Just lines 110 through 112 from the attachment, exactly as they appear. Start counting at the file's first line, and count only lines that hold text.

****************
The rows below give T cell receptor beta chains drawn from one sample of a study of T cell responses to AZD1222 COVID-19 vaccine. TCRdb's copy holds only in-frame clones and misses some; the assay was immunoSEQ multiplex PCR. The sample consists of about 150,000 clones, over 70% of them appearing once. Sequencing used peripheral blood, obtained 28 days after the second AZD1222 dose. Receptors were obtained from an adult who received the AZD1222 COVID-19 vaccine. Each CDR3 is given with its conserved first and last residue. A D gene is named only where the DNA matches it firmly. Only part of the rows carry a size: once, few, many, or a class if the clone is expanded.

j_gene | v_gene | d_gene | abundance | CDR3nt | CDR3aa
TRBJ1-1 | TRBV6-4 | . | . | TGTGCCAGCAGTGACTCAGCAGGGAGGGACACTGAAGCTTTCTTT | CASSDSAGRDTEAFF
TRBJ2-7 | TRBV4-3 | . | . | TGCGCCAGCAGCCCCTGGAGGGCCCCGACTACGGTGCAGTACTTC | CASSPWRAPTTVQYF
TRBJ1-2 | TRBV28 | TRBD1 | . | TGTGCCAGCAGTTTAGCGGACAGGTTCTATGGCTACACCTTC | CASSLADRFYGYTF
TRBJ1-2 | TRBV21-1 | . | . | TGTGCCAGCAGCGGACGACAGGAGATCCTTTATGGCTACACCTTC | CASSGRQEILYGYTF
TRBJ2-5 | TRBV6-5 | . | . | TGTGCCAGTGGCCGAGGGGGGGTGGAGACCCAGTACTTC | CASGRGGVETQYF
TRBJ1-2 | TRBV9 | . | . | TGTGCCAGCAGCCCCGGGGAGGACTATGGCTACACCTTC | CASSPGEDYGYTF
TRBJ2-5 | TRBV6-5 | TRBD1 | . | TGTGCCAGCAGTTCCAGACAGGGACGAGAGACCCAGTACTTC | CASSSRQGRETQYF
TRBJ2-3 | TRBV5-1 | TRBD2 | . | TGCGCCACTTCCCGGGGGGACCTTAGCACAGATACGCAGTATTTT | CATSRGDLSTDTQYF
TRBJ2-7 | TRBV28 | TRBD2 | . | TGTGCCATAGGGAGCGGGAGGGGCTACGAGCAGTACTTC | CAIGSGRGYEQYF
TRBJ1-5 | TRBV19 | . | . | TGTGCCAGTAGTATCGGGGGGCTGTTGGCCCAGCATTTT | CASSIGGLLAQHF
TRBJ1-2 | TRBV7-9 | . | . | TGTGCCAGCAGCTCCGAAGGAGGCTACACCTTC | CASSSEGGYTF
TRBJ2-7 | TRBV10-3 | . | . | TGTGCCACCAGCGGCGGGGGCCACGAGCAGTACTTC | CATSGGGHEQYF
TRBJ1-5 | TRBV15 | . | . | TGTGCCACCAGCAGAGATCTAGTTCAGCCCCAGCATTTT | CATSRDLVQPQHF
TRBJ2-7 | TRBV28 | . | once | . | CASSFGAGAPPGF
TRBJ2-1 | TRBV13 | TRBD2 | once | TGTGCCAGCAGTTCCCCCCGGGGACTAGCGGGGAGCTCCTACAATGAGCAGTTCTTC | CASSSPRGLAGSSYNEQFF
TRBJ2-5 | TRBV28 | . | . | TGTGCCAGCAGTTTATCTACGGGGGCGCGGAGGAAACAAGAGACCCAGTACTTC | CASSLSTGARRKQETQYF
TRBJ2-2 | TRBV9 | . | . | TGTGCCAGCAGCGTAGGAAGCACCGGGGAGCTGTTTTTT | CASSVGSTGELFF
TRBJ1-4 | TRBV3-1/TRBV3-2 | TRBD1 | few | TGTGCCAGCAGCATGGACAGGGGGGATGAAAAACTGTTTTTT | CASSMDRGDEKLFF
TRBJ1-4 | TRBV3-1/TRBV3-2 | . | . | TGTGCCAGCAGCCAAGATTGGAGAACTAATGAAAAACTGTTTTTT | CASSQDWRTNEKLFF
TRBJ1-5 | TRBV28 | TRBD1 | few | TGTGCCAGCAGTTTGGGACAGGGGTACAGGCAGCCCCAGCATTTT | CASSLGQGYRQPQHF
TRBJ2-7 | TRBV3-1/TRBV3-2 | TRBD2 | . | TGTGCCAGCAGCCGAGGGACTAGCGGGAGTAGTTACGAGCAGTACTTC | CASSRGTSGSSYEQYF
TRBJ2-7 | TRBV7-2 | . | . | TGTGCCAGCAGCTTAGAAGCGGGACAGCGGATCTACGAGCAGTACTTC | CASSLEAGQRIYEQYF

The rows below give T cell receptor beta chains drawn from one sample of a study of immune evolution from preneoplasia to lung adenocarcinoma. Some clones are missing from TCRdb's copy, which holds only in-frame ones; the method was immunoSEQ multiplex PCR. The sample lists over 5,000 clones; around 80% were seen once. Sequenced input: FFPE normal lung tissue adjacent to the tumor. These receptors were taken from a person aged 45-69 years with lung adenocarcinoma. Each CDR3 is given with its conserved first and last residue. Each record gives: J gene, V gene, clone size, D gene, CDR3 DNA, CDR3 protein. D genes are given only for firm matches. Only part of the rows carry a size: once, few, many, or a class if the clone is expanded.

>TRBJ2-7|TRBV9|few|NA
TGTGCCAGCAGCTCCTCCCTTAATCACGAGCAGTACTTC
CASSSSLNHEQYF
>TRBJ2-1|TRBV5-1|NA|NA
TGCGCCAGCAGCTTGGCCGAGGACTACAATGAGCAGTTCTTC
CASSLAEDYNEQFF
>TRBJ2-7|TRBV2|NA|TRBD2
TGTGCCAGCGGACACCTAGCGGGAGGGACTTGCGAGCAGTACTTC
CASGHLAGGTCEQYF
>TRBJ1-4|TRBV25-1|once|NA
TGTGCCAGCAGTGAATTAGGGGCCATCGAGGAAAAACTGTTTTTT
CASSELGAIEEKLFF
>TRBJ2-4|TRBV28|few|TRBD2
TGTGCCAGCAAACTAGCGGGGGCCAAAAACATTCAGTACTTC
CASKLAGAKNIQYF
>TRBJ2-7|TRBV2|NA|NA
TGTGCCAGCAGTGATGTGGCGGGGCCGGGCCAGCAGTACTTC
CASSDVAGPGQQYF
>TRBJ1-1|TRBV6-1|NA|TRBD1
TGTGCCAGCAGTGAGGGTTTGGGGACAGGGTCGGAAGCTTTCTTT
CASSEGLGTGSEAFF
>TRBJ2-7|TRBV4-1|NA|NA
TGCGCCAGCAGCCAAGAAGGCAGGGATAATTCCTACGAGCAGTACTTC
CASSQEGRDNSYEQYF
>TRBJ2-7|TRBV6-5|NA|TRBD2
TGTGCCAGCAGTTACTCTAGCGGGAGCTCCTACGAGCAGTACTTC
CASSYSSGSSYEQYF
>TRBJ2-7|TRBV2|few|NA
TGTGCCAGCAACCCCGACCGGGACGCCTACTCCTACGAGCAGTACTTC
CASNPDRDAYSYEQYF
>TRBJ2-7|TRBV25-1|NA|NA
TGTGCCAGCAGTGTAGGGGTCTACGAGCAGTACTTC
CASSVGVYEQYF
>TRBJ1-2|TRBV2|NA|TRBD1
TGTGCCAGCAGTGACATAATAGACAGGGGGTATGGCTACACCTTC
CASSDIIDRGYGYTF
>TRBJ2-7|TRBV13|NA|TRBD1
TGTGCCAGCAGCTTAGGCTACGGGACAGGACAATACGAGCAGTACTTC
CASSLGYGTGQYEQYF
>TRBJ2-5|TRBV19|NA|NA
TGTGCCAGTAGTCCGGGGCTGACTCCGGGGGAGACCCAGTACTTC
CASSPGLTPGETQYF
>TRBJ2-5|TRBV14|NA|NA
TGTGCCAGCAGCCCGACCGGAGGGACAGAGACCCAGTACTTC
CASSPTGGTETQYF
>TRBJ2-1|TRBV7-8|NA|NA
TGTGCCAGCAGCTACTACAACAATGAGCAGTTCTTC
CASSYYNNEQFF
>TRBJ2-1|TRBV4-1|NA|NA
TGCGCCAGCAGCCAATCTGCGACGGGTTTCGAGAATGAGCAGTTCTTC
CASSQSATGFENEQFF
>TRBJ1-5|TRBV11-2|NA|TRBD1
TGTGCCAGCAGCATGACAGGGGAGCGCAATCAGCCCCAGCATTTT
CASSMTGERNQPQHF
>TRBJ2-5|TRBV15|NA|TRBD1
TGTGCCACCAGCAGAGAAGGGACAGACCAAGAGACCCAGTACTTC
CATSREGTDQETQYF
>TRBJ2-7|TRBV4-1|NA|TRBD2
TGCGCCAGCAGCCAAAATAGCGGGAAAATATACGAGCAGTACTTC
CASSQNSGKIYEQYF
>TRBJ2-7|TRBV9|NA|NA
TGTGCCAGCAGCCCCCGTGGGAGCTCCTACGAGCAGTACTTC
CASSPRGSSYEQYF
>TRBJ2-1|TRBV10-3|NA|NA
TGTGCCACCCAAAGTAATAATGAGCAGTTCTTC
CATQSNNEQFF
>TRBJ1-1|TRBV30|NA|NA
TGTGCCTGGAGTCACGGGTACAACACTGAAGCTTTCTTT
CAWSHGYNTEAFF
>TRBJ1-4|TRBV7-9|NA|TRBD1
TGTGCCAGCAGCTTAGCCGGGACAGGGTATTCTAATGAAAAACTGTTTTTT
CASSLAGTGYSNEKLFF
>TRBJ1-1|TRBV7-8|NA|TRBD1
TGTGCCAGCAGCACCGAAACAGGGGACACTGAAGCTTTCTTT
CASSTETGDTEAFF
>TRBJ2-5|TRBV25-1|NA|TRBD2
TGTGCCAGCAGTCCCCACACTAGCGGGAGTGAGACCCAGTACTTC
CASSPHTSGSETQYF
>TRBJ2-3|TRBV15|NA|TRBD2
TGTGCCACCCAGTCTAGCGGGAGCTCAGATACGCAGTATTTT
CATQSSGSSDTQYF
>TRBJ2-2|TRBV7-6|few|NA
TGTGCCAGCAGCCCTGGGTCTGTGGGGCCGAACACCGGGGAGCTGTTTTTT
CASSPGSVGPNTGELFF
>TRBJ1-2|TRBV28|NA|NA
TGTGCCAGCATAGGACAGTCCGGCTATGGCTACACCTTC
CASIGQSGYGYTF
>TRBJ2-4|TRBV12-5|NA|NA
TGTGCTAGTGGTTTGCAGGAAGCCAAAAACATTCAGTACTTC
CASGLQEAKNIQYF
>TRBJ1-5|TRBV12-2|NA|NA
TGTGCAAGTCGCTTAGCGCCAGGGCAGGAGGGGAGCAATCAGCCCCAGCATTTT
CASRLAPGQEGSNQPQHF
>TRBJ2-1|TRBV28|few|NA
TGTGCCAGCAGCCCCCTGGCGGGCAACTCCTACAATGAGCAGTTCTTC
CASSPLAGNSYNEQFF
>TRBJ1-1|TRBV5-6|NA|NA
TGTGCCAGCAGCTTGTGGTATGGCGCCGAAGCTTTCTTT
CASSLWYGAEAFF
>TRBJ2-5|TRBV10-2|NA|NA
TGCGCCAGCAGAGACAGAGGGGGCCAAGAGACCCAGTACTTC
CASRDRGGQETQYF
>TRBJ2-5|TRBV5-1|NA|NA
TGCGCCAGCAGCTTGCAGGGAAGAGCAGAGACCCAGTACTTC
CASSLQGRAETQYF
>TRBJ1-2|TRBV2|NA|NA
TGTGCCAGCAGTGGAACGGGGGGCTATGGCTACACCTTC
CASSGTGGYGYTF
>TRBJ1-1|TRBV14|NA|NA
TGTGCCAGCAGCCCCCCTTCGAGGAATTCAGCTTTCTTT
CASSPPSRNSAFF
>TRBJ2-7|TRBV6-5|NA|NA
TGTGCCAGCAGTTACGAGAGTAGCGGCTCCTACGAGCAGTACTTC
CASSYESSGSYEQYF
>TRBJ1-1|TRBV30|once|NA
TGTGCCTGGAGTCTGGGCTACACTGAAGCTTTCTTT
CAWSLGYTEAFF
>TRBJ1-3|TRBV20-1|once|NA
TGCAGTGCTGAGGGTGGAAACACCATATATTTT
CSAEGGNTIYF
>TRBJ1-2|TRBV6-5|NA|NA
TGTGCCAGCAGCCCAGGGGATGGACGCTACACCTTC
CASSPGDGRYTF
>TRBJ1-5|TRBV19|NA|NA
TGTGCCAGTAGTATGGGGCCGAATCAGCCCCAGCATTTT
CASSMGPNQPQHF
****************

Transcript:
>TRBJ1-2|TRBV28|NA|NA
TGTGCCAGCATAGGACAGTCCGGCTATGGCTACACCTTC
CASIGQSGYGYTF